Skip to main content
Skip to main menu

Slideshow

Light-Induced Hydrogen Sulfide Release from o-Naphthoquinone Methide Precursors (NQMPs)

Kun Wang
Kun Wang
Graduate Student, Department of Chemistry
University of Georgia
ONLINE ONLY
Organic Seminar

Kun Wang organic seminar image

Hydrogen sulfide (H2S) is one of the important gasotransmitters, a family of small gaseous signaling molecules. According to recent publications, hydrogen sulfide possesses anti-inflammatory,1 anti-tumor,2 cardiovascular protective,3 and antioxidant4 activities. However, the biological response to H2S strongly depends on H2S concentration and the specific site in the system.5 The use of H2S gas or inorganic sulfides is problematic due to the toxicity and non-specific systemic action. Therefore, finding efficient approaches to the delivery of hydrogen sulfide to the target location at the right concentration with appropriate rate is vital for the understanding of the biology, as well as realizing the clinical potential of hydrogen sulfide. 6 Among other strategies, using photocaged H2S donors is a promising approach, as it provides spatiotemporal control of H2S release.7 In our group, H2S-releasing agents that are based on o-naphthoquinone methide precursors (NQMPs) were designed and synthesized, and their ability to release H2S under UV irradiation was studied. Comparing to other photolabile H2S donors, these NQMPs-based H2S donors demonstrated much higher yield of H2S. Thus, irradiation of these donors in the presence of thiols allows for achieving over 90% of photo-release efficiency. The intermediates and byproducts formed during these photoreactions were characterized, allowing us to gain an insight into the mechanistic pathways.

References:

1. Li, L.; Moore, P.K. hydrogen sulfide in health and disease: a breath of not so fresh air? Trends Pharmacol. Sci. 2008, 29, 84-90.

2. Shrotriya, S.; Kundu, J.K.; Na, H.K.; Surh, Y.J. Diallyl Trisulfide Inhibits Phorbol Ester–Induced Tumor Promotion, Activation of AP-1, and Expression of COX-2 in Mouse Skin by Blocking JNK and Akt Signaling. Cancer Res. 2010. 70,1932-1940.

3. Sodha, N.R.; Clements, R.T.; Feng, J.; Liu, Y.; Bianchi, C.; Horvath, E.M.; Szabo, C.; Sellke, F.W. The effects of therapeutic sulfide on myocardial apoptosis in response to ischemia–reperfusion injury. Surger Eur J Cardiothorac Surg. 2008. 33, 906-913.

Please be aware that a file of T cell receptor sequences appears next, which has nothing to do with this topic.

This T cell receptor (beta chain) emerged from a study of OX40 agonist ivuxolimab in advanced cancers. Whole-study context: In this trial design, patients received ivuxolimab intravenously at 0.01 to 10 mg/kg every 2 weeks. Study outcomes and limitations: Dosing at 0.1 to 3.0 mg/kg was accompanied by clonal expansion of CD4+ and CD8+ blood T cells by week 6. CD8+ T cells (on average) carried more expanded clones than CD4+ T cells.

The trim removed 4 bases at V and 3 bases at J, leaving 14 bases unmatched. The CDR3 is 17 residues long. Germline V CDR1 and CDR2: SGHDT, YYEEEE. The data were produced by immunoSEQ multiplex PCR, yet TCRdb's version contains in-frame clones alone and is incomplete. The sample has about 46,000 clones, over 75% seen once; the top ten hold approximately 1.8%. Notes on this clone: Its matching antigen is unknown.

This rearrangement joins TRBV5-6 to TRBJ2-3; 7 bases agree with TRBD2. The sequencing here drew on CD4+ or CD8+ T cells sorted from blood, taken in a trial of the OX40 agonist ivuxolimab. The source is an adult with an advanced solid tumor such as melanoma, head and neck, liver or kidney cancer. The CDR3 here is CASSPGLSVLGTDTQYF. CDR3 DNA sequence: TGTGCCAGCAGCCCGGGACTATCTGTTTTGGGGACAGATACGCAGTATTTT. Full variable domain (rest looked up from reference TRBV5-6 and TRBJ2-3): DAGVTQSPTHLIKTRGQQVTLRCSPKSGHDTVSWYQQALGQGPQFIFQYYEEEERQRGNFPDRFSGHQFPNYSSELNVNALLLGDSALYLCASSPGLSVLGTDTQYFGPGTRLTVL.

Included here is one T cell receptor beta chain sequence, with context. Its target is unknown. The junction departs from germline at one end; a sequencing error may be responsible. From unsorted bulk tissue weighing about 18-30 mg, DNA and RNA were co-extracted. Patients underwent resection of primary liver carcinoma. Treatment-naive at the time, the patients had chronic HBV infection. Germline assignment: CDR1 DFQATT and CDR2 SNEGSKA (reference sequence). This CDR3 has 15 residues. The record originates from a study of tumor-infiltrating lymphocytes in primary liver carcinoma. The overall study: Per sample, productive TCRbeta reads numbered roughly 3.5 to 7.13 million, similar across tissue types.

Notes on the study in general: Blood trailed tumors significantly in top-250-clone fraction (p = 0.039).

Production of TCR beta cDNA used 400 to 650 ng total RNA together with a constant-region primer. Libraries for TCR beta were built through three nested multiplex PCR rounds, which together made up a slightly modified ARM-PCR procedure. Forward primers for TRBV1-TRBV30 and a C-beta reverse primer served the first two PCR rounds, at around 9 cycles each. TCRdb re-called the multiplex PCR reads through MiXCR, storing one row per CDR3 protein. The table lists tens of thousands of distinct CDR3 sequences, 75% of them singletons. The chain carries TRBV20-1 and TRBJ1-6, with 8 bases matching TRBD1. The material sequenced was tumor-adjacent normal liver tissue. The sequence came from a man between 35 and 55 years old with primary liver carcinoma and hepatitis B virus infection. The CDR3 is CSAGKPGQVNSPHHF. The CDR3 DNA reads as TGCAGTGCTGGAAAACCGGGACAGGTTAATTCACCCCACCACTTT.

4. Osborne, N.N.; Ji, D.; Majid, A.S.A.; Del Soldata, P.; Sparatore, A. Glutamate oxidative injury to RGC-5 cells in culture is necrostatin sensitive and blunted by a hydrogen sulfide (H2S)-releasing derivative of aspirin (ACS14). Neurochem. Int., 2012. 60, 365-378.

5. Zheng, Y.; Ji, X.; Ji, K.; Wang, B. Hydrogen sulfide prodrugs—a review. Acta Pharm. Sin. B., 2015. 5, 367-377.

6. Zhao, Y.; Biggs, T.D.; and Xian, M. Hydrogen sulfide (H2S) releasing agents: chemistry and biological applications. Chem. Commun. 2014. 50, 11788-11805.

7. Powell, C.R.; Dillon, K.M.; Matson, J.B. A review of hydrogen sulfide (H2S) donors: Chemistry and potential therapeutic applications. Biochem. Pharmacol. 2018. 149, 110-123.

Support Us

We appreciate your financial support. Your gift is important to us and helps support critical opportunities for students and faculty alike, including lectures, travel support, and any number of educational events that augment the classroom experience. Click here to learn more about giving.

Every dollar given has a direct impact upon our students and faculty.

Got More Questions?

Undergraduate inquiries: chemreg@uga.edu 

Registration and credit transferschemreg@uga.edu

AP Credit, Section Changes, Overrides, Prerequisiteschemreg@uga.edu

Graduate inquiries: chemgrad@uga.edu

Contact Us!

Assistant to the Department Head: Donna Spotts, 706-542-1919 

Main office phone: 706-542-1919 

Fax: 706-542-9454

Head of the Department: Prof. Gary Douberly